Outsider takes scholarly look at Bryn Mawr


History: Two years after the school tried to stop its publication, `A Vision for Girls' sees the light of day.

May 30, 2004|By Mike Bowler | Mike Bowler,SUN STAFF

IT'S BEEN nearly 10 years since Andrea Hamilton set out to write a social history of Baltimore's Bryn Mawr School. It's been six years since she sold publication rights to the prestigious Johns Hopkins University Press - and two years since Bryn Mawr, without explanation, tried to kill the book.

That makes Wednesday's official publication of Hamilton's A Vision for Girls: Gender, Education and the Bryn Mawr School well worth noting. As promised when Bryn Mawr yielded to news reports in The Sun and The Chronicle of Higher Education, and to a petition signed by more than 140 international scholars, there's a disclaimer at the beginning of the book: Bryn Mawr wants nothing to do with the opinions expressed therein.

But don't go out and buy this scholarly work - there are 26 pages of footnotes - if you want salacious gossip about Bryn Mawr or even a mild attack on Baltimore's 119-year-old college preparatory school for girls. If anything, this look at Bryn Mawr is affirming, particularly in its views of the modern North Baltimore institution. Hamilton's primary sin seems to be that she is an outsider writing dispassionately about some of the mistakes and missteps Bryn Mawr made along the way, among them how slowly the school (and all other Baltimore private schools) came to achieve racial and ethnic diversity in its faculty and student body.

A Vision for Girls is a skillfully written book that places Bryn Mawr in the context of girls' education in America across the 20th century. It's as much a history of single-sex education as it is a history of Bryn Mawr, which has changed greatly since 1885, the year M. Carey Thomas and four friends (including railroad heiress Mary Garrett) founded the school in the belief that college-bound girls should have an education as rigorous as that of college-bound boys.

One of Hamilton's themes is that Bryn Mawr eventually relaxed some of that rigor, an idea that the school's pooh-bahs apparently found objectionable. But other girls schools changed - and other boys schools, for that matter. Witness the fact that you don't find Greek in the 2004 curriculum of most prep schools.

Hamilton's book is an expanded version of her doctoral dissertation at Tulane University. I've also read the thesis, and Hamilton and her Hopkins Press editors have done a good job of adding historical context; more biography of Edith Hamilton, the school's brilliant 26-year headmistress; and a concluding chapter bringing readers up to date. (The lack of photographs is a glaring deficiency.)

"The Bryn Mawr School is a working institution, with a history reflecting successes as well as flaws," Hamilton writes. "Its history is suggestive of the shifting and interrelated ways that gender, schools and society have operated in the past and continue to operate today."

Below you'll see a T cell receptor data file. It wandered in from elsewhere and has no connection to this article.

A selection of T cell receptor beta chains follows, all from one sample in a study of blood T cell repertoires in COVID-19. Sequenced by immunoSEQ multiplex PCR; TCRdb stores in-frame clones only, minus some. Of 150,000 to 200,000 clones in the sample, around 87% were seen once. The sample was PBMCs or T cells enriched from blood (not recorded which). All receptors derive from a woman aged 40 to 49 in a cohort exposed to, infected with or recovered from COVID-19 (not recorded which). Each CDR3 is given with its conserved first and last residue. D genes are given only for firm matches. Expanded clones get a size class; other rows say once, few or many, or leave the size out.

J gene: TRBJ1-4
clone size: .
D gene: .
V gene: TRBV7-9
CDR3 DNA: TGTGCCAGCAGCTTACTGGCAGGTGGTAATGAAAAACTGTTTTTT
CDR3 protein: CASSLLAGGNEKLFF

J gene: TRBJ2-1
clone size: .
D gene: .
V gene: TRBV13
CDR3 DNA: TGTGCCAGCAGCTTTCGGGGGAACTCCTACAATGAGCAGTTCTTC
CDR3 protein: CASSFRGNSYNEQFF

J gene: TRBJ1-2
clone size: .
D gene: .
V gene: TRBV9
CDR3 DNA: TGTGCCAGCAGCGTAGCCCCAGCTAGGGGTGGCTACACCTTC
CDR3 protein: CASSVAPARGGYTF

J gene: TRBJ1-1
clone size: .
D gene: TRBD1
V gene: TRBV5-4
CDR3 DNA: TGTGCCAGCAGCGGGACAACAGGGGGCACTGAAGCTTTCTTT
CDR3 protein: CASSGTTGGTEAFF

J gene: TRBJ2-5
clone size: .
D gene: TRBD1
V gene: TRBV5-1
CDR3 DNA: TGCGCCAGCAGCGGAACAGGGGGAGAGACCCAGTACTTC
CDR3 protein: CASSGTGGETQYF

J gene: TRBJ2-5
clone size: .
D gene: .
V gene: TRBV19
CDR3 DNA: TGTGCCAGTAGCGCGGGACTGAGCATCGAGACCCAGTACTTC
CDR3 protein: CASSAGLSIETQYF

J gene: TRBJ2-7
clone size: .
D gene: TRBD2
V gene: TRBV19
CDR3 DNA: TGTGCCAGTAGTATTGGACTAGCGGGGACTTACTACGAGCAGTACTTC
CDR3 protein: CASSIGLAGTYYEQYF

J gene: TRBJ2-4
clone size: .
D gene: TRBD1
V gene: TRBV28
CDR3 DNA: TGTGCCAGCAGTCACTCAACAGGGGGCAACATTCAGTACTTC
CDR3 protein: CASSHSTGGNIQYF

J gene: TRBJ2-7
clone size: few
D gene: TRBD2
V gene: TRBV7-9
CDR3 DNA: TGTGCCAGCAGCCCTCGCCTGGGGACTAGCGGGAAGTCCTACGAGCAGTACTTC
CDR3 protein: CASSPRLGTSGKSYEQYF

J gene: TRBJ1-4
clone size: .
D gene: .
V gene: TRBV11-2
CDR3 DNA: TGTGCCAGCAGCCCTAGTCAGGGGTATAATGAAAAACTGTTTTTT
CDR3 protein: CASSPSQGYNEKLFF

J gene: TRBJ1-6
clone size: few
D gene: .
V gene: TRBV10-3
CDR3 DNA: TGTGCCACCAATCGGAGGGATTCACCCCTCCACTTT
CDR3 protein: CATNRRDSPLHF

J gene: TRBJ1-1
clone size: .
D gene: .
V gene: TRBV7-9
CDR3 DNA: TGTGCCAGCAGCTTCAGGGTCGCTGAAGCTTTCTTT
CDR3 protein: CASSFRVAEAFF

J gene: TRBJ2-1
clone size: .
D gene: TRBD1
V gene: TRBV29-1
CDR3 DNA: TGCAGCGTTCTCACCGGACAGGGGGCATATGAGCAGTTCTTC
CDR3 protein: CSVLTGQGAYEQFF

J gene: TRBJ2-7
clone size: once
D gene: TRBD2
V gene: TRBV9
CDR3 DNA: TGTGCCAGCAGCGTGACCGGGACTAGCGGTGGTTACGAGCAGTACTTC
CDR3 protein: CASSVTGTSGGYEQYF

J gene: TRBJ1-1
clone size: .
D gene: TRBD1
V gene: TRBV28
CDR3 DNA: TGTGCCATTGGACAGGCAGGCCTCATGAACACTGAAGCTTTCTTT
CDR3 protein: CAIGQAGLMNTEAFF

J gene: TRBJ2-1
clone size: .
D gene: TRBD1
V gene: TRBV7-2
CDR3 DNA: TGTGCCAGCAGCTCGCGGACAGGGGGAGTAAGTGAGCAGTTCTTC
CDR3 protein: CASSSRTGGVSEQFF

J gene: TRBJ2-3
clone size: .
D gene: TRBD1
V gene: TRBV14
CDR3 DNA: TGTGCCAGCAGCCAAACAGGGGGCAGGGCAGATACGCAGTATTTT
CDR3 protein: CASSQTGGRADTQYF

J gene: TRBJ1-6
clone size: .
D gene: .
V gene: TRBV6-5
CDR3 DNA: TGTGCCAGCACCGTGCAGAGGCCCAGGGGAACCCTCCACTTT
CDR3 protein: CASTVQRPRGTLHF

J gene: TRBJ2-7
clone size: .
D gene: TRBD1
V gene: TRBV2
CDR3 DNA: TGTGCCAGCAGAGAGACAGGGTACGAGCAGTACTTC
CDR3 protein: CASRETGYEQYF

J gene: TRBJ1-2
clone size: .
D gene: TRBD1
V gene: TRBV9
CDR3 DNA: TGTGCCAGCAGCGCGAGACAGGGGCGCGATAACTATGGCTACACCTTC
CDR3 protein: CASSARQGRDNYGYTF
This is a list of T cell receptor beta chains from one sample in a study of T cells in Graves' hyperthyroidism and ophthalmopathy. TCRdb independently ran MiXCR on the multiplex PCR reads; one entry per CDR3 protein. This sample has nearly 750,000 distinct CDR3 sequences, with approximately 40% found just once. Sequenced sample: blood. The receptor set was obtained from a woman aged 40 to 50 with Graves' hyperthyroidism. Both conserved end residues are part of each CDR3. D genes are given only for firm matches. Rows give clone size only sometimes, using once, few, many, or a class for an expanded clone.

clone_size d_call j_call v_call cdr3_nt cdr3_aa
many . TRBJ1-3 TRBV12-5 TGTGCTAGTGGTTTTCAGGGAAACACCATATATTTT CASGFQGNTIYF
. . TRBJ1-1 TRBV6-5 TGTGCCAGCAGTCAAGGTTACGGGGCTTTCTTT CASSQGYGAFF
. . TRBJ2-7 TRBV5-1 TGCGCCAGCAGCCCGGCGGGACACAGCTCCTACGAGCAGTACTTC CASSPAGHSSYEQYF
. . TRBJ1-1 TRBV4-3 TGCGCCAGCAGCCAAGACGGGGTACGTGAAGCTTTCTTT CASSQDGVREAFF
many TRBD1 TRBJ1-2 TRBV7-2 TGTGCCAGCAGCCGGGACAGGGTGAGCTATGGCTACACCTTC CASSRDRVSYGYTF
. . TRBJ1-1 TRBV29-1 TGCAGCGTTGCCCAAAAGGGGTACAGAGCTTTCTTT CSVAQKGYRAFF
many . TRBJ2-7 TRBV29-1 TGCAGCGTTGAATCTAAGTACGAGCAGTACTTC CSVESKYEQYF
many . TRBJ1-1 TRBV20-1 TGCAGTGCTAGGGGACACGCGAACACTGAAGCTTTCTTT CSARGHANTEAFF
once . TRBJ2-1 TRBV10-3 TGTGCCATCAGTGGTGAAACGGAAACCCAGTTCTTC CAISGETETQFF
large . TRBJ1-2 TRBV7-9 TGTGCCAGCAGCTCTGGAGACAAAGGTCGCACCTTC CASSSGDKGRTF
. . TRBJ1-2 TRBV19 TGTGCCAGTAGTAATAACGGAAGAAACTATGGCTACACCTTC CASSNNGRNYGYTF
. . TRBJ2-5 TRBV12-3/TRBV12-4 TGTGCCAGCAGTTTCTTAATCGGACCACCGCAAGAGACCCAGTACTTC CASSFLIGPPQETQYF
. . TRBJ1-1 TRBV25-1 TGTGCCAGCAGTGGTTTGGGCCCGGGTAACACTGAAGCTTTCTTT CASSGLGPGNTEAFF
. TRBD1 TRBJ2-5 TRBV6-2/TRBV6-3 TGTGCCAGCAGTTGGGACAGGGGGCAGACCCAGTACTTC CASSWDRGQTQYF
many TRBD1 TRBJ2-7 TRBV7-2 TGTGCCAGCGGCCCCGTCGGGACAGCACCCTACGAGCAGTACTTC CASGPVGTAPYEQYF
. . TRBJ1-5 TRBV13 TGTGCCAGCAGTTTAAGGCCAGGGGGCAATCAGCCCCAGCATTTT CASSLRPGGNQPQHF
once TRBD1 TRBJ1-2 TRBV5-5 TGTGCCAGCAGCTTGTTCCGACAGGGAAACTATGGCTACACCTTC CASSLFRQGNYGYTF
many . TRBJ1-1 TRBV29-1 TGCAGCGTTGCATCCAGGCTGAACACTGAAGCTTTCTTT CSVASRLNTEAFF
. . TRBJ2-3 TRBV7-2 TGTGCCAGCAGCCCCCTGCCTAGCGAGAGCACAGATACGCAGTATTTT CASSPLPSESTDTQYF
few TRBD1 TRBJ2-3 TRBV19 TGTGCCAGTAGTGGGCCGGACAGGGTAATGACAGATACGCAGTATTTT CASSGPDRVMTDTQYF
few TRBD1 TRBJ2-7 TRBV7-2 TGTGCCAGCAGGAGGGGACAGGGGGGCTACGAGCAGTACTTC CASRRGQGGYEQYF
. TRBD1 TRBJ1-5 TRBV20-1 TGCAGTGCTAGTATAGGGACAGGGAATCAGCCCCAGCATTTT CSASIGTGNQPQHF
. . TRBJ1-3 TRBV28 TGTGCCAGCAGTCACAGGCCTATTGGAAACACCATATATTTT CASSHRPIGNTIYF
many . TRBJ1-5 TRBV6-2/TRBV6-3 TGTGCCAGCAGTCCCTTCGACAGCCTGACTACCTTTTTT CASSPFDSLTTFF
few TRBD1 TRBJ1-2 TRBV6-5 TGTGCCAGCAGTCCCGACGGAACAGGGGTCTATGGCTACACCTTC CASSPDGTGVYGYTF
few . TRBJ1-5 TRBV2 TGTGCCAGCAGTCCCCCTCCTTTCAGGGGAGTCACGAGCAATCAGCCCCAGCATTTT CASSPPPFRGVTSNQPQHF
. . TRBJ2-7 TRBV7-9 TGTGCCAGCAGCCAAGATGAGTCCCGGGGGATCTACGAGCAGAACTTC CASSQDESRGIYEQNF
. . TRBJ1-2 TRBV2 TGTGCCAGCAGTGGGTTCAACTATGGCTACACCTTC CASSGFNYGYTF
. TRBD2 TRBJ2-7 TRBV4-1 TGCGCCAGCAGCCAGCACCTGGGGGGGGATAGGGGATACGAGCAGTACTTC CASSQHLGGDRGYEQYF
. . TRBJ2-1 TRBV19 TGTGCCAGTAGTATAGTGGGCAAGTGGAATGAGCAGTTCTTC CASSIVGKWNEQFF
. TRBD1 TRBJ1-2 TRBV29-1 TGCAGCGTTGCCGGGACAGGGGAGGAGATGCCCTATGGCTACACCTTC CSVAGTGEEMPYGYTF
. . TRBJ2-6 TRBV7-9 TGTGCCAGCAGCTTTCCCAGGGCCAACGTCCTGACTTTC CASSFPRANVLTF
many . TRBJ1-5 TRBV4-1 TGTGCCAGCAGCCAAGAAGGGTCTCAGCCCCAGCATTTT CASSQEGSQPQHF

So after all is said and written, what is it that stuck in Bryn Mawr's craw? Nothing in particular, it appears, but rather the fact that Hamilton was an outsider writing about the mother church. (She lives in Dallas and did her research while a student in New Orleans.) Private schools are closed societies, and their official histories are almost always written by insiders.

In this case, the ultimate insider, a respected former headmistress, objected to Hamilton's work after it was sold to Hopkins Press. School officials then scrambled absurdly to build a case against publication, even though the press already had put the book through rigorous review.

There's an outsider's tone to the book that readers won't find in authorized histories. Hamilton, for example, can come right out and say that many anxious parents turn to schools such as Bryn Mawr to ensure their daughters' future success. Parents of mid-20th-century Bryn Mawr students, of course, took for granted the social position their daughters eventually would occupy.

It goes without saying that Hamilton, 37, is thrilled and relieved to see her book published. "I never thought it would actually happen," she says. But she's worried that Bryn Mawr's bizarre attempt to censor will detract readers from seeing A Vision for Girls as the excellent work of scholarship it is. In their attempt to quash the book, Bryn Mawr officials only called attention to it and, in a kind of Heisenberg effect, changed its very nature in the eyes of many readers.

A correction

In The Sun's May 16 coverage of the 50th anniversary of the Brown vs. Board of Education school desegregation decision, a photo caption mistakenly said retired Baltimore educator Betty Williams earned a master's degree at Columbia University.

Williams, 80, did take graduate courses at Columbia, her tuition and expenses paid by Maryland in a scholarship program designed to perpetuate segregation at the University of Maryland, but she actually earned her master's at the Johns Hopkins University. She was later principal of Eastern High School.

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